Child elements:

• PHRASE
• LIST
• RULEREF
• WILDCARD
• DICTATION

### <PHRASE> or

This is the most important element. It defined a text to be recognised in order to follow the rest of the path. It can either be a single world or a couple of works to be recognised. How to do it depends on the purpose.

DISP
(optional) text to display instead of the text within the tag
MAX
(optional) maximum occurences of the phrase sequence, by default equal to MIN. "INF" means infinite.
MIN
(optional) minimal occurences of the phrase, by default 1
PRON
(optional) pronunciation, some words might not be accepted by the engine, this will allow you to define a sounds like for the text
PROPNAME
(optional) this is the token\text used to identify this recognised string with. It's important to parse the recognised string within the UnrealEngine.

Child elements:

• RULEREF
• PHRASE
• OPT
• LIST
• WILDCARD
• DICTATION

### <OPT> or <O>

This defines an optional element. It's accepted when it's there, or not.

For example

hello

<opt>world</opt>


Either hello or hello world is accepted.

This tag has the same properties as PHRASE

Child elements:

• RULEREF
• PHRASE
• OPT
• LIST
• WILDCARD
• DICTATION

### <WILDCARD>

This is a wildcard for zero or more words, everything that matches this space will be ignored in the output.

For example:

bite my <wildcard /> metal ass

This will match "bite my metal ass", "bite my shiney metal ass" or "bite my colosal shiney metal ass". However the output will always be "bite my metal ass"

### <DICTATION>

This is a very tricky tag, the result may not be what you want it to be. It's pretty much like a WILDCARD except that the matching text won't be ignored.

Learning the engine is very important for this tag, because it tries to guess the words you said. It can easily confuse the word "knife" with "life".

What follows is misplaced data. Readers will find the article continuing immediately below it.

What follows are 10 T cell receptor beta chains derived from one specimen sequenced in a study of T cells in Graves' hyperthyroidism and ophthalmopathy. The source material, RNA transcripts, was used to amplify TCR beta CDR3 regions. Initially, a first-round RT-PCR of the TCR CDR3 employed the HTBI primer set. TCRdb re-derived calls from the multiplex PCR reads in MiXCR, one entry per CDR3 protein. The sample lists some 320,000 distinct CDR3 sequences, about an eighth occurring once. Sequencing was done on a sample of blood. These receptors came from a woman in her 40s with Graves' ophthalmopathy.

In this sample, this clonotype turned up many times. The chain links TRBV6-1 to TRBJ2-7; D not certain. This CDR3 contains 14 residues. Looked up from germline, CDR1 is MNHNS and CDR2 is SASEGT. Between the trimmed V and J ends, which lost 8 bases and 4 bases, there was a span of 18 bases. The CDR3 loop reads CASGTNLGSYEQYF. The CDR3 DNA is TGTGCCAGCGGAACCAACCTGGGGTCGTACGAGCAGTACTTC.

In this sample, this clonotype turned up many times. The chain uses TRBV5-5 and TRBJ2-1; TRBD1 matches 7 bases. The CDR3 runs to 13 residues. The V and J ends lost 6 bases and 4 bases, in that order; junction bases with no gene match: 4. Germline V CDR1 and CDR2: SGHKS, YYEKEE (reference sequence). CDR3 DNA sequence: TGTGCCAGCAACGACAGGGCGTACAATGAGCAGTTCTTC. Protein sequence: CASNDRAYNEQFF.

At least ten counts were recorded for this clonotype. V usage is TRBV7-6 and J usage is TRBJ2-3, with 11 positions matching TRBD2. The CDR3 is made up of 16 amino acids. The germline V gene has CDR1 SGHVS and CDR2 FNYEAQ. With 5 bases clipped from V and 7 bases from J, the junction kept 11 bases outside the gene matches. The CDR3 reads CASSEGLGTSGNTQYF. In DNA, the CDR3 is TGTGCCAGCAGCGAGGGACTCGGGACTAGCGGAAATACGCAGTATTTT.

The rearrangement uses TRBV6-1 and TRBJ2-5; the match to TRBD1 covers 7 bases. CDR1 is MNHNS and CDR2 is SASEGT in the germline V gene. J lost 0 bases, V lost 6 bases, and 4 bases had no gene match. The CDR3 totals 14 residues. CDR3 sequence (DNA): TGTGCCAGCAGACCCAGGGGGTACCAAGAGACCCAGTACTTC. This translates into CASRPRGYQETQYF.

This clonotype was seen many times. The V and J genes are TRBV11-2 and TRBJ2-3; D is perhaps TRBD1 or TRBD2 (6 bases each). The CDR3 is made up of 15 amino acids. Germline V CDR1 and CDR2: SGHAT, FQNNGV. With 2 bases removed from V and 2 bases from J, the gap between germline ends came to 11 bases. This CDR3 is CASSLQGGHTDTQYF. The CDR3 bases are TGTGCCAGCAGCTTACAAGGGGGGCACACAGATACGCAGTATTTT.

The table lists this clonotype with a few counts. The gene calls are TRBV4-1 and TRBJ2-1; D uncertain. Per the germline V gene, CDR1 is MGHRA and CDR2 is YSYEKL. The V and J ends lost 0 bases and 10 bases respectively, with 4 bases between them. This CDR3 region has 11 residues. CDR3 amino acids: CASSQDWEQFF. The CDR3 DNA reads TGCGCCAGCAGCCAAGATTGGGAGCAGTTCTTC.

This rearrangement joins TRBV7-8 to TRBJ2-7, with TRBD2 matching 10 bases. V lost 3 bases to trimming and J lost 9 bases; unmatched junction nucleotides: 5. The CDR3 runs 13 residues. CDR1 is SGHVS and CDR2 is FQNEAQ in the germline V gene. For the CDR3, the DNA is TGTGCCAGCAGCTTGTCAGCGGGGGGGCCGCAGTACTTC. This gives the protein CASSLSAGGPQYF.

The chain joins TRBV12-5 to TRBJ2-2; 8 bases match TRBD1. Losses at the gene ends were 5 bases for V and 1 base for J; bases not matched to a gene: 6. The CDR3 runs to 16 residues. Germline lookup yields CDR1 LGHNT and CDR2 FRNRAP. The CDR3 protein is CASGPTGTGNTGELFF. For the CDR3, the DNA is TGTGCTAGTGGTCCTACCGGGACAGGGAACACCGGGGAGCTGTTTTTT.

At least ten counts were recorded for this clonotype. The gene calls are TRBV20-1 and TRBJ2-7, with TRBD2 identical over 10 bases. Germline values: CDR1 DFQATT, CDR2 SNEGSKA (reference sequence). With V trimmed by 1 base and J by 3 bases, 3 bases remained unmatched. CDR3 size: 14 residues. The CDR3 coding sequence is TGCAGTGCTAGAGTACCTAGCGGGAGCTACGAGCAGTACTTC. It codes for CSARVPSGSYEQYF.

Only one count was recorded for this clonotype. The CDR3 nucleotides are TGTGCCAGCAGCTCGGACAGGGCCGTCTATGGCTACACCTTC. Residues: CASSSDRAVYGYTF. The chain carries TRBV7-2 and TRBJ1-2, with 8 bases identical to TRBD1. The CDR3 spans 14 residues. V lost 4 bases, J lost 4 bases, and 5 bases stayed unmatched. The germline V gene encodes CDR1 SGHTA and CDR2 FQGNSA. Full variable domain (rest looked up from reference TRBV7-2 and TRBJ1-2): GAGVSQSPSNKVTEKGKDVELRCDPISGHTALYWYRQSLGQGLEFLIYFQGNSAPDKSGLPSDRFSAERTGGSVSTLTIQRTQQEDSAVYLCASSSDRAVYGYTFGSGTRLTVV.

MAX
(optional) maximum words
MIN
(optional) minimum words
PROPNAME
(optional) used to represent this element in the recognized string.

### <RULEREF>

This tag will allow you to refer to a different RULE in the grammar. This way you can re-use rules in various phrases.

NAME
(required) the name of the rule you are refering to
PROPNAME
(optional)

## Example Grammar

Let's say we have the following grammar (based on the BR.xml grammar of UT2004):

<GRAMMAR LANGID="409">
<RULE NAME="BR" TOPLEVEL="ACTIVE">


<RULEREF NAME="PLAYER"/>

   <L>


defend

                   <O>the</O>
<O>ball</O>


<L PROPNAME="ATTACK">

take

attack

get

                   </L>
<O>the</O>
<O>ball</O>


cover me

freelance

taunt

   </L>
</RULE>
<RULE NAME="PLAYER" >
<L>


alpha

bravo

charlie

   </L>
<O>and</O>
</RULE>
</GRAMMAR>


This grammar requires you to address at least one bot first (alpha, bravo or charlie), with a max of 3 bots. The "and" after the bot's name is optional, so you can say "alpha bravo" or "alpha and bravo".

Next comes a command, this is a list. Basically it comes down to one of these commands: defend, attack, cover me, freelance and taunt.

For defent you could also say "defend the ball" or just "defend ball". For the attack command either "take", "attack" or "get" is accepted.